Modify consumption

We have to modify our profligate habits of consumption if we are to reduce carbon emissions but politicians are afraid to tell us that. In addition, the carbon industry has an immense amount of lobbying power in Canada. It effectively bankrolled the creation of the Reform Party, where our current prime minister apprenticed in politics.

Back in the church basement, Archbishop Brendan O’Brien (Kingston) called for prayerful asceticism. “We are in a critical situation but we have to find ways for people to incorporate all of this into their lives in prayerful contemplation. We should appreciate what we have but the new way we seek is one of being restrained in our consumerism.” O’Brien said a new asceticism would fit well with the church’s prophetic tradition. “Those involved in social movements talk of the impact of social and political structures on people. The ecological situation we face will have its greatest impact on the poor and we must develop a prophetic sense about that.”

The question

My question for the political leaders, or any candidates, in election debates this year is borrowed (with a slight revision) from the church group Citizens for Public Justice: “Should a national carbon tax policy or a mandatory national cap-and-trade system be imposed?”

We are running out of time to address climate change. Stephane Dion was right about the issue but vested interests prevailed. We should ask who will now have the courage to take the next steps.

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Dennis

Dennis Gruending is an Ottawa-based writer, blogger and a former member of Parliament

7 thoughts on “Make climate change an election issue”

  1. Thanks for this article, Dennis. It is really hard to believe that the environment has disappeared so completely from the political scene when it is already so apparent how crucial to our survival solving the problem has become.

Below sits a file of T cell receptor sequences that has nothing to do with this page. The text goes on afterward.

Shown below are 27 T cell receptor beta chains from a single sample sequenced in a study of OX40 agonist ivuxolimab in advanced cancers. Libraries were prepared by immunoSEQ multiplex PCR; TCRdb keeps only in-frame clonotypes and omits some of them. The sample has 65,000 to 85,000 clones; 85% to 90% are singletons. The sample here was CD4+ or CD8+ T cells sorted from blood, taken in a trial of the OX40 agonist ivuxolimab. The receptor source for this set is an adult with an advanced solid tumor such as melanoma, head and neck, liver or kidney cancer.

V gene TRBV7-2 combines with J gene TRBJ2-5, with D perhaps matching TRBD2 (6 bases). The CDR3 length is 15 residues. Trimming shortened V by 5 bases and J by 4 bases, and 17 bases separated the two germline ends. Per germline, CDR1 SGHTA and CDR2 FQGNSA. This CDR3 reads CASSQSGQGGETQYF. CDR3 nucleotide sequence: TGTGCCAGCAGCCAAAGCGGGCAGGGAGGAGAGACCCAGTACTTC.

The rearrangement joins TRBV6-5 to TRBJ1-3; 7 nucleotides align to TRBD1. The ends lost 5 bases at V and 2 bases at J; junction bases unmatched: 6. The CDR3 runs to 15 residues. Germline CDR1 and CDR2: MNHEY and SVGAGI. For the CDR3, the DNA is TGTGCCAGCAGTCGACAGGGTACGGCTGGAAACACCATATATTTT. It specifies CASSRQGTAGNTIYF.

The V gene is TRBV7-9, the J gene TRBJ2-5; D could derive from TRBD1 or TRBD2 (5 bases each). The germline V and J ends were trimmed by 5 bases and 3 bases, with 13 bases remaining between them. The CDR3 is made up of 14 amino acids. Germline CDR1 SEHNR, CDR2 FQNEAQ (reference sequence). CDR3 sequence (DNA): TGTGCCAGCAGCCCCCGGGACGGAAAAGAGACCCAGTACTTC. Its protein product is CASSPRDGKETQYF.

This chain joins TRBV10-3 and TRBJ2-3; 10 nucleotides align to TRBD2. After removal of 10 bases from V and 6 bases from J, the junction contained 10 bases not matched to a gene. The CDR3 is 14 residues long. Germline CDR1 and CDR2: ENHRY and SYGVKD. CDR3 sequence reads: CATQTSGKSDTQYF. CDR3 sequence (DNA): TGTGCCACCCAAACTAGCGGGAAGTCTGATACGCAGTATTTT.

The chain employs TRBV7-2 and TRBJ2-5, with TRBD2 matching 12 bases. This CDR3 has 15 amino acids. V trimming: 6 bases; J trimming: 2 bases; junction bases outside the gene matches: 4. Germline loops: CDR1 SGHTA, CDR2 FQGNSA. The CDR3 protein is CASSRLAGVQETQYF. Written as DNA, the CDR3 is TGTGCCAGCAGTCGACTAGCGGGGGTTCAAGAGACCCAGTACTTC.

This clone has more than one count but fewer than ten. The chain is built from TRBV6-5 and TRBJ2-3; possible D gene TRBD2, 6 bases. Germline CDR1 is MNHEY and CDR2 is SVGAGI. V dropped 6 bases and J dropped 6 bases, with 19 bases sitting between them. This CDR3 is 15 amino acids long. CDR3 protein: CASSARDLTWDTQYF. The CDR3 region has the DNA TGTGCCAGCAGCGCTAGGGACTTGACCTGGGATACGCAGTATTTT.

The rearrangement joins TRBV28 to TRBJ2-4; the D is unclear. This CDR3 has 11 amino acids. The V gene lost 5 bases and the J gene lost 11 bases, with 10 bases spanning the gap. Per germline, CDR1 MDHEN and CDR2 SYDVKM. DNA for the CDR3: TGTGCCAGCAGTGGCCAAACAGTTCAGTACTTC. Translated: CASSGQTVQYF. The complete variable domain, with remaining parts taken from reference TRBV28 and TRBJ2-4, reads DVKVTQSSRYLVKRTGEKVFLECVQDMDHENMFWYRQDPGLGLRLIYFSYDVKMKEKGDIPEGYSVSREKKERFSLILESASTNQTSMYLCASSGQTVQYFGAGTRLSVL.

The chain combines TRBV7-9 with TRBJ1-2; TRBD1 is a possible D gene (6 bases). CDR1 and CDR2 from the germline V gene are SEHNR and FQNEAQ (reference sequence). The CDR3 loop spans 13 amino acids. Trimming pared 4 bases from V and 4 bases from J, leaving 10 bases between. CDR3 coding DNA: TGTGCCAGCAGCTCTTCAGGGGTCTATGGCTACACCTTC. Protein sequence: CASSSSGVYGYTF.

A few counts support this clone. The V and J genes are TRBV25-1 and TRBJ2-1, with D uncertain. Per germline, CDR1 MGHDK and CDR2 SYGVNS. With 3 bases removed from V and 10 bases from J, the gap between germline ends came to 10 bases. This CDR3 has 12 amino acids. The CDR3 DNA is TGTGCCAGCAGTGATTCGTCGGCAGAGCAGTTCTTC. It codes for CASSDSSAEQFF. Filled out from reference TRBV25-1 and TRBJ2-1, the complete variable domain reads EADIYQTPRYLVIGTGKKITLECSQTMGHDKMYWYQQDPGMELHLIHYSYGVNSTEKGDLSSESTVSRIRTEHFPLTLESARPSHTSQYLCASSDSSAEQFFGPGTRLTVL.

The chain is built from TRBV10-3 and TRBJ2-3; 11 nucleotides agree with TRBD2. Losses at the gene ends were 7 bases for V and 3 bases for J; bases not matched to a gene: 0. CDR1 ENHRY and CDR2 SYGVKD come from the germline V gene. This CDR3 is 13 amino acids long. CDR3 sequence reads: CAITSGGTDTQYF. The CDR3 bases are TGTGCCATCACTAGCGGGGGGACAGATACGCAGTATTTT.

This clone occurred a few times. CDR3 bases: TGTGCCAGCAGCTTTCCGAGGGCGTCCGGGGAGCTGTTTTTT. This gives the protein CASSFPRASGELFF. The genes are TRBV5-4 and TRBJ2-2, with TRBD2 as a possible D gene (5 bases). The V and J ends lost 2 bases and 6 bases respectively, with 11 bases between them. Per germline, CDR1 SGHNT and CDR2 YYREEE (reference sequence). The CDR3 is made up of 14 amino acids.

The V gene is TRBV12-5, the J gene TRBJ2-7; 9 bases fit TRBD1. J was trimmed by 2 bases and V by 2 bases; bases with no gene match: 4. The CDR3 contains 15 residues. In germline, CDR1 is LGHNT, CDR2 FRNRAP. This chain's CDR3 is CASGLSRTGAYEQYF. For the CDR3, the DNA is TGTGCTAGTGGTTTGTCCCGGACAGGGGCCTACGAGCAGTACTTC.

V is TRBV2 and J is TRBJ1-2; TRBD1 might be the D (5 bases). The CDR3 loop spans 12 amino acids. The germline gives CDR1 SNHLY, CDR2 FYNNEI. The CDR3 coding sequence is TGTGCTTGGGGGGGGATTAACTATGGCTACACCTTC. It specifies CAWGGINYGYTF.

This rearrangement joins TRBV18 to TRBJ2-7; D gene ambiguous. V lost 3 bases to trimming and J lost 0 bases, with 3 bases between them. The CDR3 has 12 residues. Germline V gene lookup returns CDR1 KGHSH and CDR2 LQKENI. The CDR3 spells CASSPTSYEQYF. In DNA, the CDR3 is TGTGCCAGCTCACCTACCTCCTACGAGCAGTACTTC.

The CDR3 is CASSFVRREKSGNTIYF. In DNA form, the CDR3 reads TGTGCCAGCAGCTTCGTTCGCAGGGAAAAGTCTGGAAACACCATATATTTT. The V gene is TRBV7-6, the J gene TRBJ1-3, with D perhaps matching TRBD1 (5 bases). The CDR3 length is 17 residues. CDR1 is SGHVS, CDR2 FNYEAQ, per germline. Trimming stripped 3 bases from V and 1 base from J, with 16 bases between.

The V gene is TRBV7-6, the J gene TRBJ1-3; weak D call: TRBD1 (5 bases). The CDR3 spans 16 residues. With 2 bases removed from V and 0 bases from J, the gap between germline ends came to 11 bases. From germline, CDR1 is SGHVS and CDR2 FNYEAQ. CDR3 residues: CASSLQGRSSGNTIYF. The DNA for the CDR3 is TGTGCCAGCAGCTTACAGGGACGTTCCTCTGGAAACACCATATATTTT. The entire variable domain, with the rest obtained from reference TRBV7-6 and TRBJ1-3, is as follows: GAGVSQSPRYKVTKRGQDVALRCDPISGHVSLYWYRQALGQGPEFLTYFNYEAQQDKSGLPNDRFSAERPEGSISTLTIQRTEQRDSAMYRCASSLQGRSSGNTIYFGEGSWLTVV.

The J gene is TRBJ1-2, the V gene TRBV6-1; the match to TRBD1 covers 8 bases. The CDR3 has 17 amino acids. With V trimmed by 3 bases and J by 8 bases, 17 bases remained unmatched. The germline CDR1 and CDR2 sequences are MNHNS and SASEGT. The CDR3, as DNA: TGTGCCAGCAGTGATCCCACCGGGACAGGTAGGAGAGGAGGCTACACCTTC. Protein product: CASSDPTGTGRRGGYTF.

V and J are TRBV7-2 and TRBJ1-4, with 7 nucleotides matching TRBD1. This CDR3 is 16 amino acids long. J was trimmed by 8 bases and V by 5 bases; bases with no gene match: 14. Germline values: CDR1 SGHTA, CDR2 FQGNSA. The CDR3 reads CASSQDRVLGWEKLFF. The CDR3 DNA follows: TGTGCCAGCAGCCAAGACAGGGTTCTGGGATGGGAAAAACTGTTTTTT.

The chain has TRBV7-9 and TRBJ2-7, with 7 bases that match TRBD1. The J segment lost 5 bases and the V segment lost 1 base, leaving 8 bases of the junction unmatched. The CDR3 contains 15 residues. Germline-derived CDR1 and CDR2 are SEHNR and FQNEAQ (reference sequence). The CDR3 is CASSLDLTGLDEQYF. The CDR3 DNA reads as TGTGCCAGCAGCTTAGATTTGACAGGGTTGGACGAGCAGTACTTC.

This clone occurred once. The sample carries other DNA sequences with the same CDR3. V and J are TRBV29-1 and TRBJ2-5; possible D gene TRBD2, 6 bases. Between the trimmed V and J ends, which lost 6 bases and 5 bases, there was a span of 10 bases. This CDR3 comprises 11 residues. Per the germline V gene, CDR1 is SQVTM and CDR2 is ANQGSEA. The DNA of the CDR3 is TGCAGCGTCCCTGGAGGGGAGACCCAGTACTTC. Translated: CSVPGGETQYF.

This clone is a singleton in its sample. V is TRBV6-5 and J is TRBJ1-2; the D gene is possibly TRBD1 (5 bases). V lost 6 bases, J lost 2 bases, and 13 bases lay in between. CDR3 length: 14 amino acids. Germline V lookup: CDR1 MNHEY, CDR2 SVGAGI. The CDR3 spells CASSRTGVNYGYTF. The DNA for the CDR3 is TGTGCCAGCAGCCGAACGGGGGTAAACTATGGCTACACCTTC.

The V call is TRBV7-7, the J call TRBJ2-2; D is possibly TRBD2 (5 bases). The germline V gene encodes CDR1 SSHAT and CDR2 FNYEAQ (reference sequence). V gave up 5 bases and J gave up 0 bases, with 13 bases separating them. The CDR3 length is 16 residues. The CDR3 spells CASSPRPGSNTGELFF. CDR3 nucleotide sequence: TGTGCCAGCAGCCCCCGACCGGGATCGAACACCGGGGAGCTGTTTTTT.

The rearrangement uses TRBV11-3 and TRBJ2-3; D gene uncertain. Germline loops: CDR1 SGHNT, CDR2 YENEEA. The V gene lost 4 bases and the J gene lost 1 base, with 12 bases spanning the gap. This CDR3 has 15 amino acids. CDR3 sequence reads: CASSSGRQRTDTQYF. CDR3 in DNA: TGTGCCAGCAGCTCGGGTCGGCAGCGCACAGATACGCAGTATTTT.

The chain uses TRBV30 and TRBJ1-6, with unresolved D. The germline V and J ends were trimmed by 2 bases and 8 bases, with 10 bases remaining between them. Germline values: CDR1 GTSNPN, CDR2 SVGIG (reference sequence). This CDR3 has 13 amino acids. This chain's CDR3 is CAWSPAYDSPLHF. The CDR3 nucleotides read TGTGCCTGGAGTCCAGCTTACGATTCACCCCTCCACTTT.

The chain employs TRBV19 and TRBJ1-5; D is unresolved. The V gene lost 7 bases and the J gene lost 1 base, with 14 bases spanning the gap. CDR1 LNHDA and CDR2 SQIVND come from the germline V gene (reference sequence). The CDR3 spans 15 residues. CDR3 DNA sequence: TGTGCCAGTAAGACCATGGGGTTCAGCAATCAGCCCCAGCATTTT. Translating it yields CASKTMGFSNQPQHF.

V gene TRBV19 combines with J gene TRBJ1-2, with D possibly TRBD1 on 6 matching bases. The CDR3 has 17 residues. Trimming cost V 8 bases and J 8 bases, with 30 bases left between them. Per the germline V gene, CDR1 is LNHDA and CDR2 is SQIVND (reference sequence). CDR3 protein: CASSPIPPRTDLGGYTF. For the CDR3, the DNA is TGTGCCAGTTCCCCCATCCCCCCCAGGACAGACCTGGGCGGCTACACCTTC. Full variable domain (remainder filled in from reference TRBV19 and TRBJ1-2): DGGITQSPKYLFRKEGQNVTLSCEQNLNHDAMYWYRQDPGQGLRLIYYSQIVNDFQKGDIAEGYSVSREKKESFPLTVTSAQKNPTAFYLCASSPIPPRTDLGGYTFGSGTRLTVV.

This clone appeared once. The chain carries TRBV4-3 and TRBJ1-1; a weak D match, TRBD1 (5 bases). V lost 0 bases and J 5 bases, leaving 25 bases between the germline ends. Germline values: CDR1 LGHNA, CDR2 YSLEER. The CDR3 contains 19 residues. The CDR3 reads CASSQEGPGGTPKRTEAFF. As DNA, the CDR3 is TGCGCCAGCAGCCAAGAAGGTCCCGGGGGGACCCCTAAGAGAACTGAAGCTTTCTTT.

I am a card-carrying member of the NDP but I would vote Green in this election if there were a candidtate running in my riding.

  2. Thank you for this excellent explanation of the recent and present positions of government leaders on the crucial climate change issue. You also present several church leaders’ responses to this pressing issue and their challenge to us in the church to reduce our consumption as part of our responsible stewardship.

    Dennis, your framing of the question to ask our leaders (presumably in coming live meetings—and even in correspondence) is extremely helpful. Thank you!

  3. That we universally have abused our inherited privilege of harnessing and grooming the sacred resources offered us in nature’s provision, I have yet to read or hear a comprehensive explanation for the repetitive adjunct,
    ” the most devastating flood ‘in several decades’!” Since each natural calamity mirrors a prior calamity of equal or greater scope, what proof is there that what we see happening today, is more than a predictable cycle?

  4. Climate change isn’t an election issue because it isn’t a real issue. The climate has been changing since the beginning of earth time and will continue to do so. We are not about to return to living in caves with no fire just to please the sky is falling crowd.
    What we need to do is focus on REAL pollution which continues to poison earth and people every day.

  5. Actually, the number of skeptics is increasing – especially since Climategate. The Gore movie information has been shown to be wrong and the Artic ice is returning.